Legalised euthanasia does not mean that fewer people use palliative care, a study from Belgium has shown. Furthermore, receiving spiritual care in the final three months of life was associated with higher frequencies of euthanasia or doctor-assisted suicide than receiving little or no spiritual care.
Researchers investigated almost 2,000 non-sudden deaths that occurred in Belgium from 2005 to 2006. They found that the concern that euthanasia or doctor-assisted suicide might be disproportionately chosen by or for patients who do not access palliative care services was not supported.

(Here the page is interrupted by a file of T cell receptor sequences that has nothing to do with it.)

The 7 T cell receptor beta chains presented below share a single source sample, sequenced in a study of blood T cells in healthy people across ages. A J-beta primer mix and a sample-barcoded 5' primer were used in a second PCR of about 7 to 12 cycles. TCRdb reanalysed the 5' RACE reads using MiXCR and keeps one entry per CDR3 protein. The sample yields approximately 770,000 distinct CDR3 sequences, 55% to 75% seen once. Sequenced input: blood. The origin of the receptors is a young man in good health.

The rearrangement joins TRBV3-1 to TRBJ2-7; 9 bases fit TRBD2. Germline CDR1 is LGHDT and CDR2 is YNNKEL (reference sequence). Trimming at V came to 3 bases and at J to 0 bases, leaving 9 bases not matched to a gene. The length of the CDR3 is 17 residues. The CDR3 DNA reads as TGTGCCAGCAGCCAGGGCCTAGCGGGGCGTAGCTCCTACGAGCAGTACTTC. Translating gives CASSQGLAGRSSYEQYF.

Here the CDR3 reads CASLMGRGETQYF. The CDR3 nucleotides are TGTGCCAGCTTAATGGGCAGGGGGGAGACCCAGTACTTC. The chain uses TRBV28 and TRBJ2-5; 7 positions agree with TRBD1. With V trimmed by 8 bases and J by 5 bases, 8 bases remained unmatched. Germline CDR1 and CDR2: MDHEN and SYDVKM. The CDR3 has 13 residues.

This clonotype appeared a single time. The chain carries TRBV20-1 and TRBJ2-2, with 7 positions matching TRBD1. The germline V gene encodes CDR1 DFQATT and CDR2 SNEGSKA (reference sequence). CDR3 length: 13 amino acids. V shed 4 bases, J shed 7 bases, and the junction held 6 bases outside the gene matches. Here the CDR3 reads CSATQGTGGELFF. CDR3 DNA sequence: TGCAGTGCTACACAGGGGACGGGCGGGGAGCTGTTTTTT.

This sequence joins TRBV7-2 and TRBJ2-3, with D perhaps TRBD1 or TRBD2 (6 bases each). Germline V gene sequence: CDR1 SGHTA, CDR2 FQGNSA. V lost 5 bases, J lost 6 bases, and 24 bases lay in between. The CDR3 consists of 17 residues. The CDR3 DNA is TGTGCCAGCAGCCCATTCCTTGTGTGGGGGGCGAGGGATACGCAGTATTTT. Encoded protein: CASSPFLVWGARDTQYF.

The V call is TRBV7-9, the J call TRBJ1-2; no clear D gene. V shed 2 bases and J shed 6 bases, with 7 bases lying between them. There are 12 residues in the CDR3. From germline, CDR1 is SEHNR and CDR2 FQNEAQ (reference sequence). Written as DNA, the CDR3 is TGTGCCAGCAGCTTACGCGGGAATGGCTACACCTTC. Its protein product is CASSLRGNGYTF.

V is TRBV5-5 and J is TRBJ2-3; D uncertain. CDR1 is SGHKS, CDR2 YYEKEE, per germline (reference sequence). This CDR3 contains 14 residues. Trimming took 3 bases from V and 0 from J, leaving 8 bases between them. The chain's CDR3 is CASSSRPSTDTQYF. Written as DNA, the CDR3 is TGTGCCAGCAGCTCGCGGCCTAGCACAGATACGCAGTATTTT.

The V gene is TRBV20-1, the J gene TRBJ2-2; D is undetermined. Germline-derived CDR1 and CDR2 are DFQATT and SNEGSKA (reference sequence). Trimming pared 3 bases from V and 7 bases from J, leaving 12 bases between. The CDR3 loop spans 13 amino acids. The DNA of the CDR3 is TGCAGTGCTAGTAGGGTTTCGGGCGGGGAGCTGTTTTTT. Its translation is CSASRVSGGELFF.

The study indicated that use of specialist multidisciplinary palliative care was often associated with medical decisions to shorten life. However, an accompanying editorial expresses concerns about some of the conclusions that have been drawn from these results.
Van den Block L, Deschepper R, Bilsen J et al. BMJ 2009;339:b2772.
Byock I. BMJ 2009;339:b2730.
Originally published in the September 2009 edition of MIMS Oncology & Palliative Care.